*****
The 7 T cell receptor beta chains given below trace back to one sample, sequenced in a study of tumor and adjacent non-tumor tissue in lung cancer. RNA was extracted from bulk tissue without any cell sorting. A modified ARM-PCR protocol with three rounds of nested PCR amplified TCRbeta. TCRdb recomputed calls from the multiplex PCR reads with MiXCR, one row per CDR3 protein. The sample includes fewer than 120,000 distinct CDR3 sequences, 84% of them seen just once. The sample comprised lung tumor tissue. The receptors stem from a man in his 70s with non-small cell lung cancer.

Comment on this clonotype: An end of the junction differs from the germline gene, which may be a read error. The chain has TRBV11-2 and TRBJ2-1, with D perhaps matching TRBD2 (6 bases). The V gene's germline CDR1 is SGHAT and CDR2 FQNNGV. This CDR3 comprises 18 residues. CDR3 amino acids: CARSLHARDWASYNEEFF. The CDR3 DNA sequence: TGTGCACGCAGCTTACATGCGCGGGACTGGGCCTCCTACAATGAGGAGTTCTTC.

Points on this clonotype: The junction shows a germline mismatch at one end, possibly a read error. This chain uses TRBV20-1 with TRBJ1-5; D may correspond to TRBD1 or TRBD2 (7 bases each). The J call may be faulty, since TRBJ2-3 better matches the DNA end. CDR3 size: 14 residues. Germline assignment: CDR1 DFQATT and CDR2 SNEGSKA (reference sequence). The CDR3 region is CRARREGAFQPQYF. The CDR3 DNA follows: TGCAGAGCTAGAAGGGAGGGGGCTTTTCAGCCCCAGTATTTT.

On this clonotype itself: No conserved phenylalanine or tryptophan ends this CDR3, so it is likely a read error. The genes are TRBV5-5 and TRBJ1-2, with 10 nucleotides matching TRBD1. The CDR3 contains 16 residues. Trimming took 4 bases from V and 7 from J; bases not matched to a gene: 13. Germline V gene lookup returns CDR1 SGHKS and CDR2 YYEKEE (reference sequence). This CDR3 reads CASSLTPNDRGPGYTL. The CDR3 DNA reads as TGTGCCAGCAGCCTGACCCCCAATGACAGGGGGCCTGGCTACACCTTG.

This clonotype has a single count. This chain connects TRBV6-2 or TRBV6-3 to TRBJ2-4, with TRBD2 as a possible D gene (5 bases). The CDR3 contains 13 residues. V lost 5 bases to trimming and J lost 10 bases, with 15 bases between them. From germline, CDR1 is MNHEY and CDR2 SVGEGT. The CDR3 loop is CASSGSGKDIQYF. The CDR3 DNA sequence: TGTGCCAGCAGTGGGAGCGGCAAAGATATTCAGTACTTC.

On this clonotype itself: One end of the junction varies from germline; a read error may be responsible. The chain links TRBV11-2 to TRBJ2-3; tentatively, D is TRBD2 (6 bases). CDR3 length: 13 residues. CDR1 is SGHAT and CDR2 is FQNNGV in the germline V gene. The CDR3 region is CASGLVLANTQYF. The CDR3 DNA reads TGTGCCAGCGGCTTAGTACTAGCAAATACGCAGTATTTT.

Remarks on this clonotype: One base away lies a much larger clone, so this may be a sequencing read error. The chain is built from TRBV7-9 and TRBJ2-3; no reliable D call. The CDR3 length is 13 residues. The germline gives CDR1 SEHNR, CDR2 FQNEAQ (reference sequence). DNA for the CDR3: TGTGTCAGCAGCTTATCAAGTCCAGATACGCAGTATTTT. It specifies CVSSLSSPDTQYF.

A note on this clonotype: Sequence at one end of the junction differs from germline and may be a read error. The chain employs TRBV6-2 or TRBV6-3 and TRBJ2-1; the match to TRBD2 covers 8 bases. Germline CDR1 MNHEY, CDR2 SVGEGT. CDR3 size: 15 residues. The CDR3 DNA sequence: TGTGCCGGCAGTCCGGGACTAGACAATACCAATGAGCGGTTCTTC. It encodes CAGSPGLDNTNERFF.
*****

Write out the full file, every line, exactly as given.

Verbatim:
The 7 T cell receptor beta chains given below trace back to one sample, sequenced in a study of tumor and adjacent non-tumor tissue in lung cancer. RNA was extracted from bulk tissue without any cell sorting. A modified ARM-PCR protocol with three rounds of nested PCR amplified TCRbeta. TCRdb recomputed calls from the multiplex PCR reads with MiXCR, one row per CDR3 protein. The sample includes fewer than 120,000 distinct CDR3 sequences, 84% of them seen just once. The sample comprised lung tumor tissue. The receptors stem from a man in his 70s with non-small cell lung cancer.

Comment on this clonotype: An end of the junction differs from the germline gene, which may be a read error. The chain has TRBV11-2 and TRBJ2-1, with D perhaps matching TRBD2 (6 bases). The V gene's germline CDR1 is SGHAT and CDR2 FQNNGV. This CDR3 comprises 18 residues. CDR3 amino acids: CARSLHARDWASYNEEFF. The CDR3 DNA sequence: TGTGCACGCAGCTTACATGCGCGGGACTGGGCCTCCTACAATGAGGAGTTCTTC.

Points on this clonotype: The junction shows a germline mismatch at one end, possibly a read error. This chain uses TRBV20-1 with TRBJ1-5; D may correspond to TRBD1 or TRBD2 (7 bases each). The J call may be faulty, since TRBJ2-3 better matches the DNA end. CDR3 size: 14 residues. Germline assignment: CDR1 DFQATT and CDR2 SNEGSKA (reference sequence). The CDR3 region is CRARREGAFQPQYF. The CDR3 DNA follows: TGCAGAGCTAGAAGGGAGGGGGCTTTTCAGCCCCAGTATTTT.

On this clonotype itself: No conserved phenylalanine or tryptophan ends this CDR3, so it is likely a read error. The genes are TRBV5-5 and TRBJ1-2, with 10 nucleotides matching TRBD1. The CDR3 contains 16 residues. Trimming took 4 bases from V and 7 from J; bases not matched to a gene: 13. Germline V gene lookup returns CDR1 SGHKS and CDR2 YYEKEE (reference sequence). This CDR3 reads CASSLTPNDRGPGYTL. The CDR3 DNA reads as TGTGCCAGCAGCCTGACCCCCAATGACAGGGGGCCTGGCTACACCTTG.

This clonotype has a single count. This chain connects TRBV6-2 or TRBV6-3 to TRBJ2-4, with TRBD2 as a possible D gene (5 bases). The CDR3 contains 13 residues. V lost 5 bases to trimming and J lost 10 bases, with 15 bases between them. From germline, CDR1 is MNHEY and CDR2 SVGEGT. The CDR3 loop is CASSGSGKDIQYF. The CDR3 DNA sequence: TGTGCCAGCAGTGGGAGCGGCAAAGATATTCAGTACTTC.

On this clonotype itself: One end of the junction varies from germline; a read error may be responsible. The chain links TRBV11-2 to TRBJ2-3; tentatively, D is TRBD2 (6 bases). CDR3 length: 13 residues. CDR1 is SGHAT and CDR2 is FQNNGV in the germline V gene. The CDR3 region is CASGLVLANTQYF. The CDR3 DNA reads TGTGCCAGCGGCTTAGTACTAGCAAATACGCAGTATTTT.

Remarks on this clonotype: One base away lies a much larger clone, so this may be a sequencing read error. The chain is built from TRBV7-9 and TRBJ2-3; no reliable D call. The CDR3 length is 13 residues. The germline gives CDR1 SEHNR, CDR2 FQNEAQ (reference sequence). DNA for the CDR3: TGTGTCAGCAGCTTATCAAGTCCAGATACGCAGTATTTT. It specifies CVSSLSSPDTQYF.

A note on this clonotype: Sequence at one end of the junction differs from germline and may be a read error. The chain employs TRBV6-2 or TRBV6-3 and TRBJ2-1; the match to TRBD2 covers 8 bases. Germline CDR1 MNHEY, CDR2 SVGEGT. CDR3 size: 15 residues. The CDR3 DNA sequence: TGTGCCGGCAGTCCGGGACTAGACAATACCAATGAGCGGTTCTTC. It encodes CAGSPGLDNTNERFF.